Zebra Question

Zebra Question

I asked the zebra,
Are you black with white stripes?
Or white with black stripes?
And the zebra asked me,
Are you good with bad habits?
Or are you bad with good habits?
Are you noisy with quiet times?
Or quiet with noisy times?
Are you happy with some sad days?
Or are you sad with some happy days?
Are you neat with some sloppy ways?
Or are you sloppy with some neat ways?
And on and on and on and on
And on and on he went.
I’ll never ask a zebra
About stripes

-Shel Silverstein

I was reading this poem to my daughter recently (it’s in a book called “The Little Big Book for Dads”) and it made me think about both my teaching and my students in a new light. This poem crystallized something for me, something that I have always felt deep inside.

As a teacher, I look for patterns rather than occurrences. For instance, let’s take a simple rehearsal standard like looking at the music, which sadly does not always happen in beginning choirs. Let’s say Bobby usually looks at his music (trying his best to read it), and Julie usually looks around the room (trying to sing everything from memory). As I see these patterns develop, it changes the way I treat the students. If by some fluke Bobby is off-task, I will likely let it go unmentioned. I know that he will resume his regular behavior quickly. On the other hand, Julie’s bad habits begin to become more and more obvious. Every time my eyes pass over her, I’m immediately looking to see if she will again be distracted. It is difficult to consider giving her praise for breaking out of her normal state and doing “what she is supposed to do anyway.”

We could then consider for this exercise that good behaviors are white and bad behaviors are black. Bobby is a white zebra with black stripes, meaning that he is typically doing the right thing and sometimes makes mistakes. Julie is a black zebra with white stripes – she is normally performing poorly but will occasionally put forth a burst of solid effort. After all, even a broken clock is right twice a day!

Think about each of the following student classroom behaviors as Shel Silverstein would.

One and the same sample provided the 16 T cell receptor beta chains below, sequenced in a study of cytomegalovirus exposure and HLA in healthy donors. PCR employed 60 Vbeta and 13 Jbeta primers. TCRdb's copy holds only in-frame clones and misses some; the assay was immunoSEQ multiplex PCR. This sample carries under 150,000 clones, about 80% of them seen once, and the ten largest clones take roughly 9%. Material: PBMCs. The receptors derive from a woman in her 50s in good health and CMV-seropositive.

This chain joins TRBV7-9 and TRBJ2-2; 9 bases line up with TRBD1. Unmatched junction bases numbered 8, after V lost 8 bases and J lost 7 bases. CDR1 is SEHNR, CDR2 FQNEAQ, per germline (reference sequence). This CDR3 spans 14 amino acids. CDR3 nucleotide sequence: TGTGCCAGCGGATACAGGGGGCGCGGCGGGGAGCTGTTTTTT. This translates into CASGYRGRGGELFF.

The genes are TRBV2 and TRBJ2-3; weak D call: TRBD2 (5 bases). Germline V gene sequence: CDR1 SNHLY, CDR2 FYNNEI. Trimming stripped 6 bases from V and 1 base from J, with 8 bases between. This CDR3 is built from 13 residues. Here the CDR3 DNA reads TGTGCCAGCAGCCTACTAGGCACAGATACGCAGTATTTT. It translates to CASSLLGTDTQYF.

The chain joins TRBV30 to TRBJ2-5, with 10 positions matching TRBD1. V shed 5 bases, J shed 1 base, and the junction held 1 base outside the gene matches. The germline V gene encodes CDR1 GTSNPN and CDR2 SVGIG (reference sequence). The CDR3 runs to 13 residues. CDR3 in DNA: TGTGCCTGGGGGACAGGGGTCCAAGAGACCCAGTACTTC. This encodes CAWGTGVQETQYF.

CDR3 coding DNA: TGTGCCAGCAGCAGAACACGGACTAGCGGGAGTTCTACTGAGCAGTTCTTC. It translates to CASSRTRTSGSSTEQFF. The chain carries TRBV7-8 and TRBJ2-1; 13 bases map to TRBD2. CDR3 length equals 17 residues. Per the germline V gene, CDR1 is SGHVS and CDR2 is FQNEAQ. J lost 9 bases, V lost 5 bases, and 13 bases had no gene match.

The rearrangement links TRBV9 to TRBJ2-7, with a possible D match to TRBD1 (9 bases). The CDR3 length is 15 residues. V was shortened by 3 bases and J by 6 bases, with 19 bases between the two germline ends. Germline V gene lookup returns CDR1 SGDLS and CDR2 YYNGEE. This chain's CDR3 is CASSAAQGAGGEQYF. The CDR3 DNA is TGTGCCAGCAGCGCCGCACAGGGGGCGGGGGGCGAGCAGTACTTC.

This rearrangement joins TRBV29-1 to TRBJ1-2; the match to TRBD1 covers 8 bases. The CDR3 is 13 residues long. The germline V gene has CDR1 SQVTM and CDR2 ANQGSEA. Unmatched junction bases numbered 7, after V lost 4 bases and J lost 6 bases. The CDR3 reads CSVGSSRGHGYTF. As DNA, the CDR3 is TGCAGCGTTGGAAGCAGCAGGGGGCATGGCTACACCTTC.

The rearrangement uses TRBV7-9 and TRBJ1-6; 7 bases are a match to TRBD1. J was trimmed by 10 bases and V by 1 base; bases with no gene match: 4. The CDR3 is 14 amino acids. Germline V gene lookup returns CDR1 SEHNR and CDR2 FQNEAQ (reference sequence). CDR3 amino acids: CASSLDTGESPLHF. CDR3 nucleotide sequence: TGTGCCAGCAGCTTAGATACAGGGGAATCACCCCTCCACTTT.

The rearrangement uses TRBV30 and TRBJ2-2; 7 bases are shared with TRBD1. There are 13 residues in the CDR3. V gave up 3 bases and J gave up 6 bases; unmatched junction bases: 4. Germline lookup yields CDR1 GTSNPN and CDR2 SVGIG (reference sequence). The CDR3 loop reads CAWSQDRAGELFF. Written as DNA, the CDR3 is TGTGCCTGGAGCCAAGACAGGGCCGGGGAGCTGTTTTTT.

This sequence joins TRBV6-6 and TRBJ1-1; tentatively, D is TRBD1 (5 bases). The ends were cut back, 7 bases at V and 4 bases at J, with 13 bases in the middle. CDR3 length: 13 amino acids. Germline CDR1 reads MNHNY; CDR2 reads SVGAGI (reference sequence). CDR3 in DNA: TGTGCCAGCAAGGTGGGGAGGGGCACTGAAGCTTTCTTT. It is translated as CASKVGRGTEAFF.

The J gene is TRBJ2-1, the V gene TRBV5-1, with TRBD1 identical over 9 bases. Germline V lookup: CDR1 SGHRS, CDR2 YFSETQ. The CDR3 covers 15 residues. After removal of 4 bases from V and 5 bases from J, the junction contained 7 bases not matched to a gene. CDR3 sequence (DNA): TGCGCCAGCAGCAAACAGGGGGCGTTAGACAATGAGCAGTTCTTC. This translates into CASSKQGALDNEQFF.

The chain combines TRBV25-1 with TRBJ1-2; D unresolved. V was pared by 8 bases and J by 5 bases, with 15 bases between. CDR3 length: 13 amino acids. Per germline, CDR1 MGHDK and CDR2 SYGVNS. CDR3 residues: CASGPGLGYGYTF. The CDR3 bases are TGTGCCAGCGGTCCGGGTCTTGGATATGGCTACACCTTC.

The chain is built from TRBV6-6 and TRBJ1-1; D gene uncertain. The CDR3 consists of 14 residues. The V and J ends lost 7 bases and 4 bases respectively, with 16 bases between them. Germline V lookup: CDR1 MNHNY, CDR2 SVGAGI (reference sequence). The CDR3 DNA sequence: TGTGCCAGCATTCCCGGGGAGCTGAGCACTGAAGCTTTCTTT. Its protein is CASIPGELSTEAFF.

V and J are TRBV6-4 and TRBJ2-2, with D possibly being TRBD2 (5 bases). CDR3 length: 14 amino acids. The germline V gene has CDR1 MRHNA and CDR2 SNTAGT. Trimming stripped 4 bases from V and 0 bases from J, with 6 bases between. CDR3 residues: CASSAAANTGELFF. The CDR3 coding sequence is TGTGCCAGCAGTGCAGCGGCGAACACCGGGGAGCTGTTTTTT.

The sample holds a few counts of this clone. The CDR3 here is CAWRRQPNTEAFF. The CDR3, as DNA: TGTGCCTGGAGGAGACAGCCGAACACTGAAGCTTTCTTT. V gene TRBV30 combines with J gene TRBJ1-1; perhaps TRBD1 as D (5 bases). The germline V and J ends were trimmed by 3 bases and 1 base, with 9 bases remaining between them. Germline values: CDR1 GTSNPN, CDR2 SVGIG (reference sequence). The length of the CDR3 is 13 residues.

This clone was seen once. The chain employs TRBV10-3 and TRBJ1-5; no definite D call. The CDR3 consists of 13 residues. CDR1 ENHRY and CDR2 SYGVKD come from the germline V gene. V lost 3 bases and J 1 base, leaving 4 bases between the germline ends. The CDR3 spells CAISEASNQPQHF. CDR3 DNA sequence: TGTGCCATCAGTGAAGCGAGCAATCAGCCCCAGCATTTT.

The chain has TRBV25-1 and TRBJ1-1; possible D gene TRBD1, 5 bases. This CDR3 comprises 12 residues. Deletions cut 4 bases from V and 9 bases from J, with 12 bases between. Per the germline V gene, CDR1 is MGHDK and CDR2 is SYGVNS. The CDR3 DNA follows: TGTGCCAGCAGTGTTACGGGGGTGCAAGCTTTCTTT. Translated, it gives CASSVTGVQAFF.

• Do you have good posture but sometimes slouch, or are you a sloucher who sometimes has good posture?
  • Do you read your music and sometimes get distracted, or do you try to sing everything from memory, only looking at your music to avoid discipline?
  • Do you mark your music appropriately during rehearsal but sometimes forget, or do you never mark your music unless directly told?
  • Do you sing with good technique and sometimes miss the mark, or do you just sing what comes out, only applying technique when put on the spot?

Can you come up with more Shel-like versions of rehearsal behaviors?

And… what kind of zebra is the director?

  • Do you start class on time, but sometimes have an emergency arise, or do you let the start time drift from day-to-day, starting at the bell only when you feel the pressure of an upcoming concert?
  • Do you regularly assess your students and provide feedback, sometimes slipping during a busy season, or do you forego such actions until you realize grades are due and you need at least a couple assignments in your grade book?

And of course, you could continue the teacher version of the zebra list on and on and on and on also.

The good news is that unlike Zebras, we can change our stripes. To be fair, it is difficult to fundamentally change our nature, but we can act “as if!” You might normally be a singer without much facial energy, but you can choose to act “as if” you have it. If you are a black zebra with only a few white stripes, get some white paint! We can choose to add more white to our coats simply by choosing to do more and more good work. Even a white zebra needs paint – the hope is that someday we will look like white horses, with so little black showing as to be negligible.

While you are working with your students, don’t forget to explain to them that you value patterns, not events. Let them know that you don’t expect them to be white horses, but you do expect that they will show they are moving in that direction.

UPDATE/EDIT: After I read this article to my 7th grade choir, they said they didn’t want to be white horses… they wanted to be unicorns, because unicorns are even more rare, more magical, and more special than horses. That was a neat moment!


2 comments to Zebra Question

  • Bethany- Age V member  says:

    This is my favorite article!!! I never really thought about if i do stuff sometimes or all time and if i am really. This helped me to want to be a white with black stripes. 🙂

  • Missey Rivers Graville  says:

    Way to think “outside the box”! Thanks for opening my eyes.

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